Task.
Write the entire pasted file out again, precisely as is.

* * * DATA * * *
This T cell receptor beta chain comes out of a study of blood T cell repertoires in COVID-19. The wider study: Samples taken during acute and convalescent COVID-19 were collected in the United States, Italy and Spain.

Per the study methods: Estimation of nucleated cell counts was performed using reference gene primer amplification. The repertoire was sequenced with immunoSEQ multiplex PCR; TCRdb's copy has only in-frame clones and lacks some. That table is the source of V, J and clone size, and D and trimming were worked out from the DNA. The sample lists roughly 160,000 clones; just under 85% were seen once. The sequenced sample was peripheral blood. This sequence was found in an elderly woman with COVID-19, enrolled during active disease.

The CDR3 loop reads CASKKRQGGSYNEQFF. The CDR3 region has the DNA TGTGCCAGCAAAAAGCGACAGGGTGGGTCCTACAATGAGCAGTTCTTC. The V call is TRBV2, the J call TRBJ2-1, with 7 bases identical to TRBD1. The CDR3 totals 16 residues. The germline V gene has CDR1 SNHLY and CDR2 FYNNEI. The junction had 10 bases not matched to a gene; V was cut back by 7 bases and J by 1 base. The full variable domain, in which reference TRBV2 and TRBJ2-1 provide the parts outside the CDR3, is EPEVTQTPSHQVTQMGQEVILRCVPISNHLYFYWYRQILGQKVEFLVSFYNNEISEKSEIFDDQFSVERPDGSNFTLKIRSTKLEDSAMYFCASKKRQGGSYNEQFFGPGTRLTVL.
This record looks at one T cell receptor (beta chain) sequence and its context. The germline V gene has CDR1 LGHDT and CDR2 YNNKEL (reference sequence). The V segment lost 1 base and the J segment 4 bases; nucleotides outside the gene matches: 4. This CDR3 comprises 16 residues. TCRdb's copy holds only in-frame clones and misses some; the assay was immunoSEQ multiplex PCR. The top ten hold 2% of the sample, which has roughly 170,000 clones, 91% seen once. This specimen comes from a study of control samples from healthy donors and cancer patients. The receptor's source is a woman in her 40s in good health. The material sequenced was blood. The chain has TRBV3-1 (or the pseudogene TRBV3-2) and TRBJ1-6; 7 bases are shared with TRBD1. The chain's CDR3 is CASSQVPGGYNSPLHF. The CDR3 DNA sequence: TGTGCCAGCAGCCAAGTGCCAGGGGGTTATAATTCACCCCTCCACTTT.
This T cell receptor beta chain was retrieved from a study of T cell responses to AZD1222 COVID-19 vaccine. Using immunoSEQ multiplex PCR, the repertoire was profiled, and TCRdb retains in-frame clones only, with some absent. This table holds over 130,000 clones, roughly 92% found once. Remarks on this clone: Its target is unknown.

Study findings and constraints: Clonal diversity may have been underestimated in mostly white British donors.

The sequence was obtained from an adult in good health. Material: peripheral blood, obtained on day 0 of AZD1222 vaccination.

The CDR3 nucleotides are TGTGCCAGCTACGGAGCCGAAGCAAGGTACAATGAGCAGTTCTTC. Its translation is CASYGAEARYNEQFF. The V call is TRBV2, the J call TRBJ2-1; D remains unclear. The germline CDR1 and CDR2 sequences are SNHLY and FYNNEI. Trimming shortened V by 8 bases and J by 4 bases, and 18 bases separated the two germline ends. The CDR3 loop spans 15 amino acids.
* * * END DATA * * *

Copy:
This T cell receptor beta chain comes out of a study of blood T cell repertoires in COVID-19. The wider study: Samples taken during acute and convalescent COVID-19 were collected in the United States, Italy and Spain.

Per the study methods: Estimation of nucleated cell counts was performed using reference gene primer amplification. The repertoire was sequenced with immunoSEQ multiplex PCR; TCRdb's copy has only in-frame clones and lacks some. That table is the source of V, J and clone size, and D and trimming were worked out from the DNA. The sample lists roughly 160,000 clones; just under 85% were seen once. The sequenced sample was peripheral blood. This sequence was found in an elderly woman with COVID-19, enrolled during active disease.

The CDR3 loop reads CASKKRQGGSYNEQFF. The CDR3 region has the DNA TGTGCCAGCAAAAAGCGACAGGGTGGGTCCTACAATGAGCAGTTCTTC. The V call is TRBV2, the J call TRBJ2-1, with 7 bases identical to TRBD1. The CDR3 totals 16 residues. The germline V gene has CDR1 SNHLY and CDR2 FYNNEI. The junction had 10 bases not matched to a gene; V was cut back by 7 bases and J by 1 base. The full variable domain, in which reference TRBV2 and TRBJ2-1 provide the parts outside the CDR3, is EPEVTQTPSHQVTQMGQEVILRCVPISNHLYFYWYRQILGQKVEFLVSFYNNEISEKSEIFDDQFSVERPDGSNFTLKIRSTKLEDSAMYFCASKKRQGGSYNEQFFGPGTRLTVL.
This record looks at one T cell receptor (beta chain) sequence and its context. The germline V gene has CDR1 LGHDT and CDR2 YNNKEL (reference sequence). The V segment lost 1 base and the J segment 4 bases; nucleotides outside the gene matches: 4. This CDR3 comprises 16 residues. TCRdb's copy holds only in-frame clones and misses some; the assay was immunoSEQ multiplex PCR. The top ten hold 2% of the sample, which has roughly 170,000 clones, 91% seen once. This specimen comes from a study of control samples from healthy donors and cancer patients. The receptor's source is a woman in her 40s in good health. The material sequenced was blood. The chain has TRBV3-1 (or the pseudogene TRBV3-2) and TRBJ1-6; 7 bases are shared with TRBD1. The chain's CDR3 is CASSQVPGGYNSPLHF. The CDR3 DNA sequence: TGTGCCAGCAGCCAAGTGCCAGGGGGTTATAATTCACCCCTCCACTTT.
This T cell receptor beta chain was retrieved from a study of T cell responses to AZD1222 COVID-19 vaccine. Using immunoSEQ multiplex PCR, the repertoire was profiled, and TCRdb retains in-frame clones only, with some absent. This table holds over 130,000 clones, roughly 92% found once. Remarks on this clone: Its target is unknown.

Study findings and constraints: Clonal diversity may have been underestimated in mostly white British donors.

The sequence was obtained from an adult in good health. Material: peripheral blood, obtained on day 0 of AZD1222 vaccination.

The CDR3 nucleotides are TGTGCCAGCTACGGAGCCGAAGCAAGGTACAATGAGCAGTTCTTC. Its translation is CASYGAEARYNEQFF. The V call is TRBV2, the J call TRBJ2-1; D remains unclear. The germline CDR1 and CDR2 sequences are SNHLY and FYNNEI. Trimming shortened V by 8 bases and J by 4 bases, and 18 bases separated the two germline ends. The CDR3 loop spans 15 amino acids.